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Women’s Work

Actress Mary Ann Jung breathes life into women’s history

Mary Ann Jung portrays historic women including Clara Barton and Julia Child, with Dr. John Charlton filling the role of husband Paul Child.

It’s business as usual at the Pasadena Senior Center, until Mary Ann Jung walks in waving a knife.
    “Julia Child presents the chicken sisters,” Jung trills in Child’s unmistakable accent. Whipping the coverlet off a table, she reveals raw chickens of several sizes.
    Jung is not deranged; she’s a performer. Jung travels along the East Coast and further, impersonating famous women in her popular History Alive! shows at senior centers, schools, Smithsonian exhibitions and anywhere else an entertaining look at history is wanted.
    “I’m the poor man’s Meryl Streep,” she says.

The Making of a Queen

    As a veteran of the Renaissance Festival, Jung knows how to capture her audience.
    “Comfort food is red meat and gin,” trills Julia. The audience is hers now, laughing at Julia’s jokes and volunteering to join the show.
    Before Jung performed history, she planned to teach it. With a degree in British History from the University of Maryland, she joined the Maryland Renaissance Festival in 1980, developing her Queen Elizabeth for fun. Her goal was to combine history and entertainment into an hour-long show that paid tribute to Good Queen Bess.
    In those days, as a daytime manager at the Marriott, Jung says she “learned how to do funny, accurate performances.” She didn’t imagine she could do it for a living.
    Young Audiences of Maryland — an arts-in-learning program that provides a catalog of educational performers and programs to schools — rejected her pitch of an hour-long show on the life of Queen Elizabeth because it sounded like dry history, Jung recalled.
    “I’m an actress, not a re-enactor or lecturer,” explained Jung, whose performance proved her an entertainer with a flare for historical accuracy.
    As school bookings grew, Jung had to decide whether she was a personnel manager who liked to act or a full-time thespian.
    “I took a huge leap of faith and a huge cut in pay like any other actor,” she says. “For many years I was a bartender on the side while I was developing the business. I wasn’t ever sure it would ever completely become full-time, but I loved it so much I wouldn’t give up.”

Women Who Shaped History

    “Where’s my husband?” Jung says, searching her Pasadena audience. “Oh! Paulsky, there you are!” she says, grabbing Dr. John Charlton from the audience. Years of working crowds at the Renaissance Festival have made her an expert in picking people who’ll play along. Charlton enthusiastically kisses Jung’s cheek as she embraces him.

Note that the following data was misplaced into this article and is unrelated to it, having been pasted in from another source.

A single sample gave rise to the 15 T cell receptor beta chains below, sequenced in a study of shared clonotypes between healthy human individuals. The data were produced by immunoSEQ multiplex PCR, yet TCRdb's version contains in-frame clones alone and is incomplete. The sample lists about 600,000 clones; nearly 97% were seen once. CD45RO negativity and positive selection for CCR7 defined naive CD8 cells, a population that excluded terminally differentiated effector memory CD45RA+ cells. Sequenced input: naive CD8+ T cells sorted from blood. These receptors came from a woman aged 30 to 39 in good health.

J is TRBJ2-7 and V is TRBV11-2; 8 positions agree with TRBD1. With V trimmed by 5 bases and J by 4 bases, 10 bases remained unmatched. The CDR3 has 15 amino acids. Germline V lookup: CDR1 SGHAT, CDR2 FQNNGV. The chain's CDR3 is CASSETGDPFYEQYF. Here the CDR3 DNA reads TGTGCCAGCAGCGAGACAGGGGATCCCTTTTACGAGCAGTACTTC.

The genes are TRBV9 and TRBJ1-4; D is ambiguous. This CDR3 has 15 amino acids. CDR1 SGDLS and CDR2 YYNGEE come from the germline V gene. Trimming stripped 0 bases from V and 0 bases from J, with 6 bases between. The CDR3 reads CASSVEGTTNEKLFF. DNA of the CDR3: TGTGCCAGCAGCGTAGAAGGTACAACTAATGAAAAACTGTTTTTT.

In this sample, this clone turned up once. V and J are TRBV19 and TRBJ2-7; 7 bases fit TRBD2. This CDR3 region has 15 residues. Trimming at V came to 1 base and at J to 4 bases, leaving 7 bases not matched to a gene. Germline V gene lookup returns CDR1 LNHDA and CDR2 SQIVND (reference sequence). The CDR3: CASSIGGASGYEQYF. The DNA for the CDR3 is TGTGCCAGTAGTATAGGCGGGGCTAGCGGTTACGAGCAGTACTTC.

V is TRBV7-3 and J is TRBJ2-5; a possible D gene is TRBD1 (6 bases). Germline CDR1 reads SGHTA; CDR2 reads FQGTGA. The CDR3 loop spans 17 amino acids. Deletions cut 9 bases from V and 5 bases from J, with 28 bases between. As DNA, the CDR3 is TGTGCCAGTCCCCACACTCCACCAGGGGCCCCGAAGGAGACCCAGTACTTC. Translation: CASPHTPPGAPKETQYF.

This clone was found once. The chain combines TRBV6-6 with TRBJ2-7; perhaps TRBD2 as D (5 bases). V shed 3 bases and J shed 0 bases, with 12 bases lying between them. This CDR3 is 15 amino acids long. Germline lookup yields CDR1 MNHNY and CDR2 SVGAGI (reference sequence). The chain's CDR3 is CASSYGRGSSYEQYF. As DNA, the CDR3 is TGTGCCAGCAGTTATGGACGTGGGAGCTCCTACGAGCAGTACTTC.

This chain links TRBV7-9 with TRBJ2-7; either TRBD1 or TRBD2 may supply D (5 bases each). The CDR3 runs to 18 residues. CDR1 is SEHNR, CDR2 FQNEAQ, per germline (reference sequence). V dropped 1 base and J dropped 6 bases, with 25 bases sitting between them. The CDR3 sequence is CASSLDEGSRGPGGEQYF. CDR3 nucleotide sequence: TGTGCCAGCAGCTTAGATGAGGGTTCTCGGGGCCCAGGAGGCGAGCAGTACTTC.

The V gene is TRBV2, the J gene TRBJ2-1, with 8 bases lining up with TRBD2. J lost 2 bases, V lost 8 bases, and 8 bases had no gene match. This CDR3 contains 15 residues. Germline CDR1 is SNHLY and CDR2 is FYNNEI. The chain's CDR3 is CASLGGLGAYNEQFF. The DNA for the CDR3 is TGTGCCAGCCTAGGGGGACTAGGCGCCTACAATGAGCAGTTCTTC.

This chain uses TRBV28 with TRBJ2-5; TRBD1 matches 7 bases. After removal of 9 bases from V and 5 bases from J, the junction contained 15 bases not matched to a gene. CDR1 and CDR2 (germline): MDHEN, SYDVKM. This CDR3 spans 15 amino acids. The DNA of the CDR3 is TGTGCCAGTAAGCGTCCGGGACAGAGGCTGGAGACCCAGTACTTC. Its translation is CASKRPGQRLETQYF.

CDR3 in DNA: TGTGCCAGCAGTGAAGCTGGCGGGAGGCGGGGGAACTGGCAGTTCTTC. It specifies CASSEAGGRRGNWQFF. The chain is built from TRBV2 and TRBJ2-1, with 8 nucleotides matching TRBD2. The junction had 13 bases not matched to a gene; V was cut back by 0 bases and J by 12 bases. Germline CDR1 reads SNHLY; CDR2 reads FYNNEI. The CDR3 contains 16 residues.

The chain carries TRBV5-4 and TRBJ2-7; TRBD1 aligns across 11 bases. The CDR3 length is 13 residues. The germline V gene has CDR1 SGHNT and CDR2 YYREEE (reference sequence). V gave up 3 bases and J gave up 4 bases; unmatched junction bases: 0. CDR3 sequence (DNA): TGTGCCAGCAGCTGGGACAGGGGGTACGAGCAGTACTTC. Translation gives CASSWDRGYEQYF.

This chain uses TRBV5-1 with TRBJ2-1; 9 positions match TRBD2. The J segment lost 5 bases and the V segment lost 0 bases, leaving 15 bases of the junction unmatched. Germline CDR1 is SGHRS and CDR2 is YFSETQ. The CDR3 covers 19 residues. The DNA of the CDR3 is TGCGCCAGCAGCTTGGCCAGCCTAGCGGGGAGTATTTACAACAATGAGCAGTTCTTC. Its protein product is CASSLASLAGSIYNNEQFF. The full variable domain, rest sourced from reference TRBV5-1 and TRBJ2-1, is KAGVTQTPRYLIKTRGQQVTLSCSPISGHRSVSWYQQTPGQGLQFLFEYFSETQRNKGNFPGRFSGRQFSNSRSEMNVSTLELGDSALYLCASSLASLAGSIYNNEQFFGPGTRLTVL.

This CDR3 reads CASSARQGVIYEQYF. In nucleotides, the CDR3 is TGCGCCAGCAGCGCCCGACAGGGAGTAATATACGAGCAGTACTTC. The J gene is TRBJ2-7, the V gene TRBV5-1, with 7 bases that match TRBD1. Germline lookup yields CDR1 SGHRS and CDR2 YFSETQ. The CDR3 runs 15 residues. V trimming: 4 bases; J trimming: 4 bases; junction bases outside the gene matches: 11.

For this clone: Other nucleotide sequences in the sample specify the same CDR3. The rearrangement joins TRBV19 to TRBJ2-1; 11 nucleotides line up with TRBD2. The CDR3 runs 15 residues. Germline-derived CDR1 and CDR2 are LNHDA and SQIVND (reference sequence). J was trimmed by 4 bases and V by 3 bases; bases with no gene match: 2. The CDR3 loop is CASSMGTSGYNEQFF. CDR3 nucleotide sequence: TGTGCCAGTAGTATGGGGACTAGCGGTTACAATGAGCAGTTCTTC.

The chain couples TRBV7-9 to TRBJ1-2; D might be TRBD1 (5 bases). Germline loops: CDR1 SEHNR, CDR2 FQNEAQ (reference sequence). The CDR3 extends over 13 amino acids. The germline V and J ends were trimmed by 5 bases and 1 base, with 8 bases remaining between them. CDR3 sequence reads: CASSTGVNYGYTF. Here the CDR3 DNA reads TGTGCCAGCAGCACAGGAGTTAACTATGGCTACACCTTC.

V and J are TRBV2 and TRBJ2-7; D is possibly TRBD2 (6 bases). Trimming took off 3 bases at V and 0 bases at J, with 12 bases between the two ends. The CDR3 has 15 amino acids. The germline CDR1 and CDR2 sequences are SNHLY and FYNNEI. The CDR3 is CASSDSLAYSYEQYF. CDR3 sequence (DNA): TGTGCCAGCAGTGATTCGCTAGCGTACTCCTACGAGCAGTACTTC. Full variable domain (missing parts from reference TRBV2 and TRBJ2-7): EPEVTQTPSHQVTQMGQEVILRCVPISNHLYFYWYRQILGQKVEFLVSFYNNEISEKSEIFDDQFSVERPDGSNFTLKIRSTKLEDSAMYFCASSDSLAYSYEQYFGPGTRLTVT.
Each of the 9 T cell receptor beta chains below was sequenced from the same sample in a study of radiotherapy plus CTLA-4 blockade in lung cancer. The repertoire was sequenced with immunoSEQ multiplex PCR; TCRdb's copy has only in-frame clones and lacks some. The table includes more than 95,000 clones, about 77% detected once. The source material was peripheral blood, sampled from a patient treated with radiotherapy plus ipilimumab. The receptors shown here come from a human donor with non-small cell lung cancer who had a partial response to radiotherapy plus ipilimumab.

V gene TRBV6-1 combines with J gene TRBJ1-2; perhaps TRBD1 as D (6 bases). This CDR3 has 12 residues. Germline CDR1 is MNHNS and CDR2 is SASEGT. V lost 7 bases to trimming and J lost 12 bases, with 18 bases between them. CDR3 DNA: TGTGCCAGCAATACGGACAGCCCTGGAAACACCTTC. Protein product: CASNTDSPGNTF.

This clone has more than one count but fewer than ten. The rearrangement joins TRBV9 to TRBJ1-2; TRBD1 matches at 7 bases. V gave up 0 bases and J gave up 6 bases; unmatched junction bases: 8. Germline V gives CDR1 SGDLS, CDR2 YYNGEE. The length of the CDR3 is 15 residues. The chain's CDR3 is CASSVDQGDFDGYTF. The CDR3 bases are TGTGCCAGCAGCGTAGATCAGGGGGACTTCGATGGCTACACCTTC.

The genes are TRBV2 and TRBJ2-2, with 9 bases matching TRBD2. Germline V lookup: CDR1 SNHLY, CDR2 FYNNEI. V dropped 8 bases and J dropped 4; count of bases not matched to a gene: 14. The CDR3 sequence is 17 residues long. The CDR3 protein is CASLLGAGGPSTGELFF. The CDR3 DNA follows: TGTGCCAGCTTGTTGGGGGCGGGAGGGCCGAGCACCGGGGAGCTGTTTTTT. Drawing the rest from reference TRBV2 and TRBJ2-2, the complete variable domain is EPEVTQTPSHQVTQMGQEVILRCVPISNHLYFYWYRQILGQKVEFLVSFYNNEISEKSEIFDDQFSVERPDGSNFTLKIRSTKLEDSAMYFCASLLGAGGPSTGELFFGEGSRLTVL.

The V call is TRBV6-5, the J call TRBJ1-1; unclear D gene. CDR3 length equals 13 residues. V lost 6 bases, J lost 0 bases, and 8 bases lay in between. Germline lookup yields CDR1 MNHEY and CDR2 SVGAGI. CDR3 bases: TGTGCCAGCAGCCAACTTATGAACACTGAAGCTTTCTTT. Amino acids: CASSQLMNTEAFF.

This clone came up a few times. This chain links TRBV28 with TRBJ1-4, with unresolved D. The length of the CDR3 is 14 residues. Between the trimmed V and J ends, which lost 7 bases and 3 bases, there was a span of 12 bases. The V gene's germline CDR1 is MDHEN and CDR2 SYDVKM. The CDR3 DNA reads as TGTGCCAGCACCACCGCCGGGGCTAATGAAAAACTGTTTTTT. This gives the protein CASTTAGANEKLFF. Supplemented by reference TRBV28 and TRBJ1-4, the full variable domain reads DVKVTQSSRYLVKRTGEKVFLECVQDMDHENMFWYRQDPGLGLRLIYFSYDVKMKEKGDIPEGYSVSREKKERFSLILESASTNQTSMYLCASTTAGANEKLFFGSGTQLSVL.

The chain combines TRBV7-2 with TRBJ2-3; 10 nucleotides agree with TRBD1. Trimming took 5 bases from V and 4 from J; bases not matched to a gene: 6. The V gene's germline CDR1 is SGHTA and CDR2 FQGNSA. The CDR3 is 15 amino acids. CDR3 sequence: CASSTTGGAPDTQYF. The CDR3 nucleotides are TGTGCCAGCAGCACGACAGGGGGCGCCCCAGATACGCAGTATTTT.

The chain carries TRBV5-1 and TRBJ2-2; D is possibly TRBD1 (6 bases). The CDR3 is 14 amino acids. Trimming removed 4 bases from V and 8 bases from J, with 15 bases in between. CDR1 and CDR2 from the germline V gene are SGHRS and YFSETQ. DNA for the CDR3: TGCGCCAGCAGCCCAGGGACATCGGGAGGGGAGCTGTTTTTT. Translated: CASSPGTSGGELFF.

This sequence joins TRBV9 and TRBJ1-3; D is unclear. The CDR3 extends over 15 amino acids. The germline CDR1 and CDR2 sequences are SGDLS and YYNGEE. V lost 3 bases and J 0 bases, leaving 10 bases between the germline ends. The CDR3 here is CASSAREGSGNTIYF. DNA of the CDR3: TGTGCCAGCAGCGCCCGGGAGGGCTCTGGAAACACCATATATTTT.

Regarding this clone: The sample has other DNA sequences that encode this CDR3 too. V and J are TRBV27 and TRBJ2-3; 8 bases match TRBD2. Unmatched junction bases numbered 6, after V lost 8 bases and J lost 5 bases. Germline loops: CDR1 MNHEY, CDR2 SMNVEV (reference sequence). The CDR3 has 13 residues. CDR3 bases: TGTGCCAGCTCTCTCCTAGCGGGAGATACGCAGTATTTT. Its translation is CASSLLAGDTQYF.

Besides Child and Queen Elizabeth, Jung plays an impressive array of women who shaped the history of Maryland, America and England: Amelia Earhart, Rosie the Riveter, Clara Barton, Rosalie Calvert, Capt. Jean Cabot, Margaret Brent and Elizabeth Cady Stanton.
    Jung explains the progression: She developed the Margaret Brent show because teachers wanted Maryland history. For schools and conferences in Maryland and beyond, she chose Barton, a Maryland woman with international ties.
    Her subjects were diverse in their careers, but they shared a commonality. “All of these women were fighting gender prejudice,” Jung says. “In a perfect world, we wouldn’t need a Women’s History or Black History Month. But we do, because there just isn’t enough time to fit everything in. So at least with this, we can open kids’ eyes.”
    Jung’s favorite is Clara Barton, who she calls the unknown American hero. Barton was the first woman who worked for the federal government and a great contributor to the Red Cross.
    “Clara is the most inspiring of all the heroines because of the adversity she fought,” says Jung She’s the character I feel most honored to portray.”

True from the Underwear Out

    Back in the audience, Charlton-who-was-Paul raises his hand during Jung’s open Q and A.
    “When did I die?” he asks.
    “Oh Paulsky, you died in 1994,” replies Jung. The audience takes a moment to mourn.
    Child, the latest of Jung’s nine women, is the only one she didn’t want to do.
    “I was invited to create the Julia Child show by the Maryland Humanities Council,” says Jung, who is a frequent performer at the council’s Chautauqua series. “I turned them down, because I don’t cook and I don’t have any interest in modern history.”
    As the Council persisted, Jung found she had more problems than her inability to bone a duck.
    “Physically, I didn’t look like her, and the whole world knows what she looks and sounds like,” says Jung. “So I spent a lot of time watching video tapes and going to great lengths to get the exact look. But doing the accent still gives me a headache.”
    Jung’s impersonation takes more than finding out major events. She researches politics, costumes, languages and intonation. She scours vintage stores and works with a costume designer to get the perfect look. She even hunts for period-appropriate underwear.
    “When I started this, there wasn’t an Internet,” Jung says of her months-long journey researching each subject and fitting their lives into an hour show.
    Jung likes to visit locations significant to the women she portrays. She’s visited Queen Elizabeth’s Hampton Court, Barton’s Glen Echo home and Child’s kitchen in the Smithsonian.
    Whether she’s acting for six year olds or 90 year olds, her goal, Jung says, “is always to surprise with something they didn’t know. I want to be equally entertaining and educational. I want people to say, Isn’t that neat!”

See a Jung show at